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  • ED I don't know what GM is thinking.I have a 2020 one nice vehicle.Got rid of Camaro and was going to buy one.Probably won't buy another GM product.Get rid of all the head honchos at GM.This company is a bunch of cheapskates building junk that no one wants.
  • Lostjr Sedans have been made less practical, with low rooflines and steeply raked A pillars. It makes them harder to get in and out of. Probably harder to put a kid in a child seat. Sedans used to be more family oriented.
  • Bob Funny how Oldsmobile was offering a GPS system to help if you were lost, yet GM as a company was very lost. Not really sure that they are not still lost. They make hideous looking trucks, Cadillac is a crappy Chevy pretending to be fancy. To be honest, I would never step in a GM show room now or ever. Boring, cheap ugly and bad resale why bother. I get enough of GM when i rent on trips from airports. I have to say, does anybody at GM ever drive what everyone else drives? Do they ever then look at what crap they put out in style fit and finish? Come on, for real, do they? Cadillac updated slogan should be " sub standard of the 3rd world", or " almost as good as Tata motors". Enough said.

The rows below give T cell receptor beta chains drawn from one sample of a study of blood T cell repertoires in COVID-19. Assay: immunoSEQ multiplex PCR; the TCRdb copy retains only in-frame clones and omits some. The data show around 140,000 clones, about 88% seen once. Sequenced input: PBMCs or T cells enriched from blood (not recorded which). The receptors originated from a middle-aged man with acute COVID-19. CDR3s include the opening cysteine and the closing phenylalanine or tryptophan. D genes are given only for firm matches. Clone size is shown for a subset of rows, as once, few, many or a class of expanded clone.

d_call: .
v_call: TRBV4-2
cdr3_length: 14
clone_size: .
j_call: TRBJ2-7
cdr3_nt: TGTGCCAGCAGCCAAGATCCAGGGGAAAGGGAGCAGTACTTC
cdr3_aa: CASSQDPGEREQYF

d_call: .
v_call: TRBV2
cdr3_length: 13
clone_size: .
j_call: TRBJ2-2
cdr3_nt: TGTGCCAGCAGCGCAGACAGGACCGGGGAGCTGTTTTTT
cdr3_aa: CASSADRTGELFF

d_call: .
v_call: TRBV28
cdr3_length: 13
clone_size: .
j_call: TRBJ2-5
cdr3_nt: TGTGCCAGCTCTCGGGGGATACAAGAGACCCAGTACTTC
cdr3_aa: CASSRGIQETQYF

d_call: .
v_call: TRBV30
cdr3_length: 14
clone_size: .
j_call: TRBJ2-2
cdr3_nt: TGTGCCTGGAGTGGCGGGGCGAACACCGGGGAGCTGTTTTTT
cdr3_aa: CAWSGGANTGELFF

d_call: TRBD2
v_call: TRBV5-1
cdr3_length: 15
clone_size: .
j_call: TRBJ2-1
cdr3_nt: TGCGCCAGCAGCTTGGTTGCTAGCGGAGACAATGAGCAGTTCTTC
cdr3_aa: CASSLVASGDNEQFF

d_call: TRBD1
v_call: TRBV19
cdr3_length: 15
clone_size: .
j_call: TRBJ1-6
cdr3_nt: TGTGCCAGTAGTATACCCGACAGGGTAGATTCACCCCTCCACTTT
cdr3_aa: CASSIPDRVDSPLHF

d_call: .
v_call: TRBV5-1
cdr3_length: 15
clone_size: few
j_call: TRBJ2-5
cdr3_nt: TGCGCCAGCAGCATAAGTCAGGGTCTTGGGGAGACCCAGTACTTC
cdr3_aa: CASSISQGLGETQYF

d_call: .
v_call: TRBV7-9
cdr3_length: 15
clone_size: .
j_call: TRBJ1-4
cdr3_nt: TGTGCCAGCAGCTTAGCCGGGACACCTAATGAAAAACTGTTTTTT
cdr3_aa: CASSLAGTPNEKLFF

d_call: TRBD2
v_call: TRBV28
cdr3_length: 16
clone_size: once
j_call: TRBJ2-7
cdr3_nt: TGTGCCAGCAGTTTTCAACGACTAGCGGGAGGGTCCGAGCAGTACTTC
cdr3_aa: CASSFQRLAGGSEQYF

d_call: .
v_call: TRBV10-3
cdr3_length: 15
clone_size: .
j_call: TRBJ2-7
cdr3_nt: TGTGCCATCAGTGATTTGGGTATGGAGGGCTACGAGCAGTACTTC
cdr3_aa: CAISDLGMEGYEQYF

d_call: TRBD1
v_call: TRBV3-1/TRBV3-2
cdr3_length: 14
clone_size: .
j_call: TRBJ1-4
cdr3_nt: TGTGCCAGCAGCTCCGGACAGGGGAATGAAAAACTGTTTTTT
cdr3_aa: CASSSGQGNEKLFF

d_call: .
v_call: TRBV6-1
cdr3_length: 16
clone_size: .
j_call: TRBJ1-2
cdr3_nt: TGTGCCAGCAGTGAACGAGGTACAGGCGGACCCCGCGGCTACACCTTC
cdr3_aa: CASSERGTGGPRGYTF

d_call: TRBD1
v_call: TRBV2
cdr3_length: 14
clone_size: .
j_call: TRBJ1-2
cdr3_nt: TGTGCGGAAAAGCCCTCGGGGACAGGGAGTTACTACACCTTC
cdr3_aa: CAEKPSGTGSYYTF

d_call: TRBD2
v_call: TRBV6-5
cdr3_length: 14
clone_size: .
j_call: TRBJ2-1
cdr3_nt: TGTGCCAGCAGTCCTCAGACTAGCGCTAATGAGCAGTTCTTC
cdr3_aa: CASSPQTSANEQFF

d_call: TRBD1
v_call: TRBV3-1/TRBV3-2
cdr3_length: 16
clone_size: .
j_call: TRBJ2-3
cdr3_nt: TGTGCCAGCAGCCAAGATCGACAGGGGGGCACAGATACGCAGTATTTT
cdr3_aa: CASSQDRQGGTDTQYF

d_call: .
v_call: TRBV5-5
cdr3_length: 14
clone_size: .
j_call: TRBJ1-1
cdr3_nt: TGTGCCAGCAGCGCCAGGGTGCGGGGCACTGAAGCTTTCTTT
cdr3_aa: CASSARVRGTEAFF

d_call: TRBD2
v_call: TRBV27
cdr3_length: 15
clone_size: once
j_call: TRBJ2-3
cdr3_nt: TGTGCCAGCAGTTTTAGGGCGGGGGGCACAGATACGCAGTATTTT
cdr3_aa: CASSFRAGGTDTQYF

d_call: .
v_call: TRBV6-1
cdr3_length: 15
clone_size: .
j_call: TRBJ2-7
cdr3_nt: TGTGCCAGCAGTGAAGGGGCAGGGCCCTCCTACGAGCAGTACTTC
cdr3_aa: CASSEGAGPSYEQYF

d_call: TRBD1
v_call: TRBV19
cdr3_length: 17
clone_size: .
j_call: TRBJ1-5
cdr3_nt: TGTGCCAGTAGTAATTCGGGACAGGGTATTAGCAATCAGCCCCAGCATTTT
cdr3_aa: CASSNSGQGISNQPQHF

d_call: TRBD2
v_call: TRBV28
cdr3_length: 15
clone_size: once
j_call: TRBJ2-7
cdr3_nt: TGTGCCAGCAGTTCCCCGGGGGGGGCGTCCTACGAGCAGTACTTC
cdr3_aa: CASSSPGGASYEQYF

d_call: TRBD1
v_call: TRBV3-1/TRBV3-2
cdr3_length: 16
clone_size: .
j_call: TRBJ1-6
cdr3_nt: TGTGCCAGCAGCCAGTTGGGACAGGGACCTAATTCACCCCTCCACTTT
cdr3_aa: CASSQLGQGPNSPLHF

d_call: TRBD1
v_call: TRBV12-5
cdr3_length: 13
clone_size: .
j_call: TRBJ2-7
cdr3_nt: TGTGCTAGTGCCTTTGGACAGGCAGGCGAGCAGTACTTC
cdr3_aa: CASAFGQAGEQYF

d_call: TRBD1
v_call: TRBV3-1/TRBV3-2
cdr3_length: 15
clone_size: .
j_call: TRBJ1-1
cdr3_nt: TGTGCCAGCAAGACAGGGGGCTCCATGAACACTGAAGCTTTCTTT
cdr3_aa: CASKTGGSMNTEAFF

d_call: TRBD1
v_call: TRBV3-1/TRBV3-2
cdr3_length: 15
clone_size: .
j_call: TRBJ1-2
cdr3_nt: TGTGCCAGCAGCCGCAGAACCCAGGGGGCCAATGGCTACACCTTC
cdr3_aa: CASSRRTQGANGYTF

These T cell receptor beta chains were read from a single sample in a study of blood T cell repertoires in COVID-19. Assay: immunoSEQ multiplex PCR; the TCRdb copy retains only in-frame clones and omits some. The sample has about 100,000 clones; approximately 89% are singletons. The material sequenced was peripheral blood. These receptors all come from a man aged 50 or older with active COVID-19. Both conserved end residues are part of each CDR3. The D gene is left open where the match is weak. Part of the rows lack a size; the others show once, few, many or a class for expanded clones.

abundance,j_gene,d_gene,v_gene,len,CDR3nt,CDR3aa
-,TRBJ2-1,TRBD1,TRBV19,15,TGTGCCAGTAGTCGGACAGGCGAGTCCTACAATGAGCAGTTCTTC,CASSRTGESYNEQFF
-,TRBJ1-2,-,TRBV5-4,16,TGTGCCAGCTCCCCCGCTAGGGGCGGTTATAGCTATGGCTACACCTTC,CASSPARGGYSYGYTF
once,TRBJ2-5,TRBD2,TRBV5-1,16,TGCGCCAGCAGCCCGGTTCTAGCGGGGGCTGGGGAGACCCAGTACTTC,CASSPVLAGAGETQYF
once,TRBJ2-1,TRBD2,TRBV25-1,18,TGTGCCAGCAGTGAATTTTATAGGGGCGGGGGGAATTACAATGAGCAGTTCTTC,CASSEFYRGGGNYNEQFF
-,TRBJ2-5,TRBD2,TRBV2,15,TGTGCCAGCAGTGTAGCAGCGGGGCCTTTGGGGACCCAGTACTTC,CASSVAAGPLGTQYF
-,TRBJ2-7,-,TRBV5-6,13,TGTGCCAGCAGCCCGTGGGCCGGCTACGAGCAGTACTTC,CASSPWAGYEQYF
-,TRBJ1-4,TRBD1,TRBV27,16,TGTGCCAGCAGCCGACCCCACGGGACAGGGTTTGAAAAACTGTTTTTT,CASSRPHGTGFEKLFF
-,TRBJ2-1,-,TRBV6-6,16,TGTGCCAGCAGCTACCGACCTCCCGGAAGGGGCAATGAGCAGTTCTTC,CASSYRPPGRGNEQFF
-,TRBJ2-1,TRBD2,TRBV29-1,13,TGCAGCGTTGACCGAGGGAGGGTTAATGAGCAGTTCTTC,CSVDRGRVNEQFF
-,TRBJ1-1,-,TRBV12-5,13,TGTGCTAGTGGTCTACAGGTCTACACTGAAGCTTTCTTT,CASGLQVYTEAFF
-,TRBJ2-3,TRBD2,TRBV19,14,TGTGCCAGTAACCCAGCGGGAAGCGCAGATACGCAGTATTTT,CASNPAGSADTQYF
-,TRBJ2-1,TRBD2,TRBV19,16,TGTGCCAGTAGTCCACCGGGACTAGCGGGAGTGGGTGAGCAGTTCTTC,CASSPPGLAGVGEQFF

• Sam Jacobs I want a sedan. When a buy a car or even rent one, I don’t want to ride up high. I don’t want a 5-door. I want a trunk to keep my stuff out of sight. It’s quieter, cars handle better, I don’t need to be at the same height as a truck. I have a 2022 Subaru Legacy Touring XT, best car ever, equipped as a luxury sedan, so quick and quiet. I don’t understand automakers’ decisions to take away sedans or simply stop updating them — giving up the competition. The Camry and Accord should not be our only choices. Impala and Fusion were beautiful when they were axed.
  • Spamvw I think you need to remember WHY the big 2 and 1/2 got out of the car business. Without going political, the CAFE standards signed into law meant unless you had a higher gas mileage fleet, you couldn't meet the standards.The Irony is that, the law made sedans so small with low roof lines, that normal people migrated to SUV's and Trucks. Now we get worse mileage than before.